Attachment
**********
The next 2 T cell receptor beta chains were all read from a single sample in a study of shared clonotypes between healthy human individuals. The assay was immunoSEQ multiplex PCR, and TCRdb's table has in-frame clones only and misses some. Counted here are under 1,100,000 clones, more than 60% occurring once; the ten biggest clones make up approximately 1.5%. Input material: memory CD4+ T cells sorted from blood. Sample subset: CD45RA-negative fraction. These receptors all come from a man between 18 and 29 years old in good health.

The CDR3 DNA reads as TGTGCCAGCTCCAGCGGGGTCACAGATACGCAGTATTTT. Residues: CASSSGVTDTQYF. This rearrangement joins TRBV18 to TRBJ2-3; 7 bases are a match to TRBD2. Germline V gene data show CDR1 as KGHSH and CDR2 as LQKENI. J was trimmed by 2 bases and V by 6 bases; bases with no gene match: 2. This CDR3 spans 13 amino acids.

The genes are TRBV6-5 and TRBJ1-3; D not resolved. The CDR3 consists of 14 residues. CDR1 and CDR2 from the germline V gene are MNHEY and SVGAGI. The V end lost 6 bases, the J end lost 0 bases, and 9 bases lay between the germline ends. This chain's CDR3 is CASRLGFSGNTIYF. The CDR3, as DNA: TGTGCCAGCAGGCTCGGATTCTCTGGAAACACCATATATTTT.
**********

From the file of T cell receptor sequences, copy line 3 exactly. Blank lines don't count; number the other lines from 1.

The genes are TRBV6-5 and TRBJ1-3; D not resolved. The CDR3 consists of 14 residues. CDR1 and CDR2 from the germline V gene are MNHEY and SVGAGI. The V end lost 6 bases, the J end lost 0 bases, and 9 bases lay between the germline ends. This chain's CDR3 is CASRLGFSGNTIYF. The CDR3, as DNA: TGTGCCAGCAGGCTCGGATTCTCTGGAAACACCATATATTTT.